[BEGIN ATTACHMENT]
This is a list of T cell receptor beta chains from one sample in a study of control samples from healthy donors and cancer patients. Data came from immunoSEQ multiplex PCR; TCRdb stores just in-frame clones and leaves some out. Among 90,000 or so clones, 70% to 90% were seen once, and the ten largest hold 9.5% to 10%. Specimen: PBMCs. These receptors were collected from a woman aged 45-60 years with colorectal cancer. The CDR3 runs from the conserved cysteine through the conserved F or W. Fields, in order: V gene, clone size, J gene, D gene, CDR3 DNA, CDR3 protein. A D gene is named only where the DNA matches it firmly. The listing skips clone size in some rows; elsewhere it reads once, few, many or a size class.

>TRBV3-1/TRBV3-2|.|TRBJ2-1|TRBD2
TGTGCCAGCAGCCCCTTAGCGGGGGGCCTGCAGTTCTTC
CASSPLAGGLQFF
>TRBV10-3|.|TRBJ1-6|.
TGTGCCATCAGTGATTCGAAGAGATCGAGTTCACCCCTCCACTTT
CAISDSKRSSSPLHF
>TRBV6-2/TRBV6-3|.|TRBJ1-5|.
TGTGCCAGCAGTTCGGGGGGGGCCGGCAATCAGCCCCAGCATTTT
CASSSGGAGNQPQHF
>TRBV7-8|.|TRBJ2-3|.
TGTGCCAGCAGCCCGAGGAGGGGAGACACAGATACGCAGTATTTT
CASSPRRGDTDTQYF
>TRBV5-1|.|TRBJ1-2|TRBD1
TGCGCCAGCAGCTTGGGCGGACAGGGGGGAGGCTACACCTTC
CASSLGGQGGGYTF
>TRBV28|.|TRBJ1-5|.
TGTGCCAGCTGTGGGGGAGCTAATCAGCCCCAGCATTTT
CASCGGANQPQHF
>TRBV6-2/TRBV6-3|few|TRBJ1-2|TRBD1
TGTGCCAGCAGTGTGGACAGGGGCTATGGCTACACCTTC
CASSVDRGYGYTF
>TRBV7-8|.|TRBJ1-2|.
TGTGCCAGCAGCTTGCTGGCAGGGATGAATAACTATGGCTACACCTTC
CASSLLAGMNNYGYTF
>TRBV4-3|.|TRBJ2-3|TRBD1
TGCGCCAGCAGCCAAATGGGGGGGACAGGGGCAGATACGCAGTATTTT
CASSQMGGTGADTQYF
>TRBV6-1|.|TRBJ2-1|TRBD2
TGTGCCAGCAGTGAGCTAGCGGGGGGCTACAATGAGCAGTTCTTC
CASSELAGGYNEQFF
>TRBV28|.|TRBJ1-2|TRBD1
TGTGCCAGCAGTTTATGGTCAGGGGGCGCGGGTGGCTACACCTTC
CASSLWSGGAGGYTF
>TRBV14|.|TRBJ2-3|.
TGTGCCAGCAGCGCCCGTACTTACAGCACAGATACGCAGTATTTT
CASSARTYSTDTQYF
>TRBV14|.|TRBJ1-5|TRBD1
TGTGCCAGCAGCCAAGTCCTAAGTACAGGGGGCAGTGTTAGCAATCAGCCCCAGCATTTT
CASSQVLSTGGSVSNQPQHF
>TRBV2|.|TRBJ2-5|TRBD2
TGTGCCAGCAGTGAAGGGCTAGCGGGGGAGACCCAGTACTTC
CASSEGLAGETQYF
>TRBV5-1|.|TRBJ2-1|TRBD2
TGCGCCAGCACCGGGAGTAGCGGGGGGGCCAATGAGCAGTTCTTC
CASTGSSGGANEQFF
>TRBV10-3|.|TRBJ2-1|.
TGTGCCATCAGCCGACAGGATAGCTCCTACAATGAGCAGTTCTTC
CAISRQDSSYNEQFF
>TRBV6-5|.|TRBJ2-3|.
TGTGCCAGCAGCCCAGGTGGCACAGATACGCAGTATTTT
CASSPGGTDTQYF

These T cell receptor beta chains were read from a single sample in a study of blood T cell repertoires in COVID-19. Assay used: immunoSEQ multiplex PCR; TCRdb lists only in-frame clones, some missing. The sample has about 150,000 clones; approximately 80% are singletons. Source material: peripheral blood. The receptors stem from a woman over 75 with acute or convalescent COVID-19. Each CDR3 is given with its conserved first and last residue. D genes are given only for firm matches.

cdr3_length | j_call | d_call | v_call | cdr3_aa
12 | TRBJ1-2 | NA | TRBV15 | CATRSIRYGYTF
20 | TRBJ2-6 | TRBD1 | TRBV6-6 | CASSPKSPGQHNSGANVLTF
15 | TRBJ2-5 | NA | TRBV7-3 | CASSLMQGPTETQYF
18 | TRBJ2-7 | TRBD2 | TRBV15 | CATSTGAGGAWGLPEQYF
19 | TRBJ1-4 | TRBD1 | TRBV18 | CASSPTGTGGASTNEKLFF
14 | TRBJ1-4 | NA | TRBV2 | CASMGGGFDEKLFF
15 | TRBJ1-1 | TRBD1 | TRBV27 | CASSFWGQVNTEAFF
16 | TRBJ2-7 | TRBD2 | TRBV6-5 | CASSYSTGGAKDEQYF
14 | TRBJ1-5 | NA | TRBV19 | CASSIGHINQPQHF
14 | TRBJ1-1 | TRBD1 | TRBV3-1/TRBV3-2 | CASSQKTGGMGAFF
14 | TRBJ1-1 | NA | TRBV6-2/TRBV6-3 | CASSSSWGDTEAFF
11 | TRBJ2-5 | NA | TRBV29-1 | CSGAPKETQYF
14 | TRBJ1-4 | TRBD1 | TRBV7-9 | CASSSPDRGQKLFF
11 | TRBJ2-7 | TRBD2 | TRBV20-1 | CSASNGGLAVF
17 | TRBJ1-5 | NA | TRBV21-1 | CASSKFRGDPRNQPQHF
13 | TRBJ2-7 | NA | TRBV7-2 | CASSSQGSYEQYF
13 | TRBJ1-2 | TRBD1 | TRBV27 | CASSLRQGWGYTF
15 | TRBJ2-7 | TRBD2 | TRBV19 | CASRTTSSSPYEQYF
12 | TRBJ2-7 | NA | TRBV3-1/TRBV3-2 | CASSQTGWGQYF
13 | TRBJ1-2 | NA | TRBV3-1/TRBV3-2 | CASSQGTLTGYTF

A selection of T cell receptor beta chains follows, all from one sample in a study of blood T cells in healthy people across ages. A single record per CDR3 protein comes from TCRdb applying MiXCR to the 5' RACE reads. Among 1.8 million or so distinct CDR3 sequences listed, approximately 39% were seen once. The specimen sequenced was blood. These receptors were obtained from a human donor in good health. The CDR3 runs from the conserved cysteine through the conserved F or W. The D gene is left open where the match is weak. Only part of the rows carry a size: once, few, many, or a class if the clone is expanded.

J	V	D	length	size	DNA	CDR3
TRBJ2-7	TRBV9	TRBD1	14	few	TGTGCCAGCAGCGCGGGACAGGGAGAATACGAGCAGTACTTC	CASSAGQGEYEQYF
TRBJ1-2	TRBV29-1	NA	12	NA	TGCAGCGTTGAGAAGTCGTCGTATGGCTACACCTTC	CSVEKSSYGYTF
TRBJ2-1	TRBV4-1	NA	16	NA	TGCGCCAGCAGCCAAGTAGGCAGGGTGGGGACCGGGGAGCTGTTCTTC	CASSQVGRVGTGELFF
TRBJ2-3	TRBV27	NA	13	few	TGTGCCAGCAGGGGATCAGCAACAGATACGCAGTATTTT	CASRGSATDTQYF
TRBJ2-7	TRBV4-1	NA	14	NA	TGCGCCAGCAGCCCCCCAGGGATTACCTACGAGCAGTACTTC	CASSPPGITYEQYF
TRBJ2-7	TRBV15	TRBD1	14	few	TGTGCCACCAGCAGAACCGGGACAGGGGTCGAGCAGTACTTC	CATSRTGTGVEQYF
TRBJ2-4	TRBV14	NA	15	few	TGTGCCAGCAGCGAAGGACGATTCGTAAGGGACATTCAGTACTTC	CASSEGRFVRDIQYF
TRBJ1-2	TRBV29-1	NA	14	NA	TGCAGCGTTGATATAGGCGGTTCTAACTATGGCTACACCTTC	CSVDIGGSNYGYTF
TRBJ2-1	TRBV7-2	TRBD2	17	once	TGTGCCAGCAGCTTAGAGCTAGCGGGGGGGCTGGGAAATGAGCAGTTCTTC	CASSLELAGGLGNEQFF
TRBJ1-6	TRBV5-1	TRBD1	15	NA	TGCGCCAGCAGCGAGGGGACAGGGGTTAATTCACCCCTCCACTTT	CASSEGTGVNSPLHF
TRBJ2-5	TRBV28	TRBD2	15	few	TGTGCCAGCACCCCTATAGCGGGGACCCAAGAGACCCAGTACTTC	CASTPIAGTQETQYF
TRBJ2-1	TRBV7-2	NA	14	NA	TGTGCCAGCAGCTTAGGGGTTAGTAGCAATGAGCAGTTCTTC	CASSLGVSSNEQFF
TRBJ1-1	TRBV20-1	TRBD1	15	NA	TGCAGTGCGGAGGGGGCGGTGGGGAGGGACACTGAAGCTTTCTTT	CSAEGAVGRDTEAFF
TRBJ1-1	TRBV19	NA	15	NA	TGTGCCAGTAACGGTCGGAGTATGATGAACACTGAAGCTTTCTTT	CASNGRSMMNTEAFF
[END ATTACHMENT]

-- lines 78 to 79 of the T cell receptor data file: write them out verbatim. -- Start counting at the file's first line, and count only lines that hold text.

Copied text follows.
TRBJ1-2	TRBV29-1	NA	12	NA	TGCAGCGTTGAGAAGTCGTCGTATGGCTACACCTTC	CSVEKSSYGYTF
TRBJ2-1	TRBV4-1	NA	16	NA	TGCGCCAGCAGCCAAGTAGGCAGGGTGGGGACCGGGGAGCTGTTCTTC	CASSQVGRVGTGELFF